Chumash Wilderness

The 38,150-acre Chumash Wilderness was established in Los Padres National Forest by the Los Padres Condor Range and River Protection Act of 1992. Chumash Wilderness is located near the town of Frazier Park in the Mt. Pinos Ranger District. The wilderness was named in honor of the Chumash people who lived in the area for maybe thousands of years before the Anglo-Americans arrived and turned their world upside down. Mt. Pinos, a place central to Chumash religion and spirituality, is mostly located in the wilderness area.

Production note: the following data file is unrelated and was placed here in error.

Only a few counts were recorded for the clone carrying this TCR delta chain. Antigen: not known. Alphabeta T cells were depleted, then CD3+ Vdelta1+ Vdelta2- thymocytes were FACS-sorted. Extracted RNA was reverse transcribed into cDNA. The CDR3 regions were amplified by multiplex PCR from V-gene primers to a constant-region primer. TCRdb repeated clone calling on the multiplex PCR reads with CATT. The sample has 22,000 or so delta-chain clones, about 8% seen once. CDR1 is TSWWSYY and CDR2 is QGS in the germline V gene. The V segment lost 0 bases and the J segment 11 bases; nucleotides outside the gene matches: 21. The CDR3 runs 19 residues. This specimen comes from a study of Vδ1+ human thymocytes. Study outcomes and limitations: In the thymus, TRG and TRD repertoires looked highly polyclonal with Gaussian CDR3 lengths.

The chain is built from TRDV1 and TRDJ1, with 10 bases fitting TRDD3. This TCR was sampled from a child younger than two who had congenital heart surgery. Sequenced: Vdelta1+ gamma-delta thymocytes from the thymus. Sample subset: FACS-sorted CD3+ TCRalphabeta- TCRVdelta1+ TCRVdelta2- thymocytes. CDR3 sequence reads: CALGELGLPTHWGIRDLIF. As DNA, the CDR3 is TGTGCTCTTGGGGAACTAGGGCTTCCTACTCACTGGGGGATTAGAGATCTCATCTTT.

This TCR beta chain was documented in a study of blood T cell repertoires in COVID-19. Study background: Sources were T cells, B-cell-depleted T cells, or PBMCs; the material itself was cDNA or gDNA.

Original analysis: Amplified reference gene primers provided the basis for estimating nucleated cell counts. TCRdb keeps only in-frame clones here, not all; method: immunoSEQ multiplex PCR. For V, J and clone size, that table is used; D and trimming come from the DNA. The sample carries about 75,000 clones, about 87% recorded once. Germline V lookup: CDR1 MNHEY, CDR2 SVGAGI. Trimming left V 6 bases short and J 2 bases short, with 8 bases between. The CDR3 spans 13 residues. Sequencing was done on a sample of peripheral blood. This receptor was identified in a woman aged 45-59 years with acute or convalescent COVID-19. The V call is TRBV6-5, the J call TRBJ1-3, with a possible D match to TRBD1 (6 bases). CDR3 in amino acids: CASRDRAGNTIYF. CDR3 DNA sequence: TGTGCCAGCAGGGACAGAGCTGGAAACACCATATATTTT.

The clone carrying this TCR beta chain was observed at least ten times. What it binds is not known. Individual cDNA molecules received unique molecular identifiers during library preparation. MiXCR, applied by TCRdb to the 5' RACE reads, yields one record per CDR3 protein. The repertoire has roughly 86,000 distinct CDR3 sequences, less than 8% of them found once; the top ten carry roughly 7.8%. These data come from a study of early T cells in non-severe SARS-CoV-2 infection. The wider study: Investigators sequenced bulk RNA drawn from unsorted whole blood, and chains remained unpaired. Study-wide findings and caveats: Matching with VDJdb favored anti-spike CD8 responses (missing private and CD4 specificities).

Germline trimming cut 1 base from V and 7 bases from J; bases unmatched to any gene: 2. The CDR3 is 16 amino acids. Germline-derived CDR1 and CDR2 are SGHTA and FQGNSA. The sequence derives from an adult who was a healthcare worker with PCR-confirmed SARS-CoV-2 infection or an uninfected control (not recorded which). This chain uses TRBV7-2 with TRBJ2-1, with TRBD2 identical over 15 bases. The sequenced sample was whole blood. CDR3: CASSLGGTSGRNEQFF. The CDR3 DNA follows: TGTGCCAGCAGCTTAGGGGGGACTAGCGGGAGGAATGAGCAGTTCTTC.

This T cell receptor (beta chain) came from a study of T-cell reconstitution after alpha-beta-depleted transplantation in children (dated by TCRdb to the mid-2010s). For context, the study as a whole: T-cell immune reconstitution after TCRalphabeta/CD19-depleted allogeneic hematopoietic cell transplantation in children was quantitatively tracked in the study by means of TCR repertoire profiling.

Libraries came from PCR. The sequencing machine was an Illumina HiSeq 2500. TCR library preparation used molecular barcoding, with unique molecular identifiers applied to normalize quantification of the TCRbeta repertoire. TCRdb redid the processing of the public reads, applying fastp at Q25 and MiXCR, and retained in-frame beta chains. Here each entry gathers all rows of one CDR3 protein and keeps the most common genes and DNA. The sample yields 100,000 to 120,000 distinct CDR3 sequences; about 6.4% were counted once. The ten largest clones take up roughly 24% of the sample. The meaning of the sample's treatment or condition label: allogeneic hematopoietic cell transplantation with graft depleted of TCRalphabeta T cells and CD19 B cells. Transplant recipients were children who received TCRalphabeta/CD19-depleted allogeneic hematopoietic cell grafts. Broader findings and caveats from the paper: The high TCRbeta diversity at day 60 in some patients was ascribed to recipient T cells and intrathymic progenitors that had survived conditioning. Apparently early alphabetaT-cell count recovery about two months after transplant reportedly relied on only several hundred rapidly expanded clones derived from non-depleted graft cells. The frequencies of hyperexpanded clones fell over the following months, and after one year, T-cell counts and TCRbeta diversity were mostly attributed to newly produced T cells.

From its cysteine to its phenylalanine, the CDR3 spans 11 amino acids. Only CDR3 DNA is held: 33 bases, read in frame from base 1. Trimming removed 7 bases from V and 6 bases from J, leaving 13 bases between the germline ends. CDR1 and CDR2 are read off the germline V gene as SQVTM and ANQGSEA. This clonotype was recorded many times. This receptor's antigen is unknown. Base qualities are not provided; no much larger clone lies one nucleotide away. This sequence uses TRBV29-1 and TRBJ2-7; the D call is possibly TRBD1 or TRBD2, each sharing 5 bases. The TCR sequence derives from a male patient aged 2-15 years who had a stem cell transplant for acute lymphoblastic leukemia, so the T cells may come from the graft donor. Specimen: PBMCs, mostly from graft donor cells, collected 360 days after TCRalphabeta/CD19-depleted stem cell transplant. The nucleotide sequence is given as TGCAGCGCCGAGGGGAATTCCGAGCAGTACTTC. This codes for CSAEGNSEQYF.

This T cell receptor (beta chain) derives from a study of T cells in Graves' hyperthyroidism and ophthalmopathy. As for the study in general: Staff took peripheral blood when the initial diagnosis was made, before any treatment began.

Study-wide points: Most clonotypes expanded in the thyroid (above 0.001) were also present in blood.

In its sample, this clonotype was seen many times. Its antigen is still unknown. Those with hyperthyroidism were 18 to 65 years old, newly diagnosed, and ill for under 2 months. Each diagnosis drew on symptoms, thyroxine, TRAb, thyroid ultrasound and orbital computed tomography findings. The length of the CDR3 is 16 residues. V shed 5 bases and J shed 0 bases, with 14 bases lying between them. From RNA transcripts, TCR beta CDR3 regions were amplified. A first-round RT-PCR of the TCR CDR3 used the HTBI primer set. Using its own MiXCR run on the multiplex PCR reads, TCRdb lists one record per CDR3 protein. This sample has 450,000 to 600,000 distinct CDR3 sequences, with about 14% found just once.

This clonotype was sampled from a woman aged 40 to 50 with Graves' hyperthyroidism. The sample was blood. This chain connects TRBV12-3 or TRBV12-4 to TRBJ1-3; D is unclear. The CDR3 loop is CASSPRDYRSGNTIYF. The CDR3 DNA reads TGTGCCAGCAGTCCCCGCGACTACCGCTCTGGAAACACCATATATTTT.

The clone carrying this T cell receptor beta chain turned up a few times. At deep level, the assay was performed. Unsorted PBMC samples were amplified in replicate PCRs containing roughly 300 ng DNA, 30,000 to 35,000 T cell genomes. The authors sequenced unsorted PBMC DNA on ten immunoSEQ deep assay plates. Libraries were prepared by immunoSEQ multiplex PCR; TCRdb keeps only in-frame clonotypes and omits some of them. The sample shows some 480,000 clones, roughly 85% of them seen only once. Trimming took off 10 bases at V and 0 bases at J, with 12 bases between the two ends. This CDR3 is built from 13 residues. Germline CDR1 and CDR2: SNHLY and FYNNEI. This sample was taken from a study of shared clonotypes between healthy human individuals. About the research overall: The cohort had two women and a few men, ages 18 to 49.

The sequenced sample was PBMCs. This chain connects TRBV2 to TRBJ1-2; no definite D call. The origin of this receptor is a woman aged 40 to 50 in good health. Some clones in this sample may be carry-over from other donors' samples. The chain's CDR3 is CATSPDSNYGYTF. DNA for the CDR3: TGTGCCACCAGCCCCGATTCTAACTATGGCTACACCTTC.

The northern portion of Chumash Wilderness is primarily treed with conifers while the southern portion is a blend of barren badlands and thick chaparral. The area is ruggedly mountainous (barren, knifelike ridges rising between steep-walled drainages) but with no named ranges is considered part of the Transverse Coast Ranges. The property is high enough to collect snow in the winter and wet enough to support black bears, bobcats, deer, coyotes and mountain lions. However, rain is extremely rare in the summer months and wildfire is all too easily ignited. The highest point in the wilderness is on the summit of Sawmill Mountain (8,818 feet) although nearby Mt. Pinos (8,847 feet) is the highest point in Ventura County.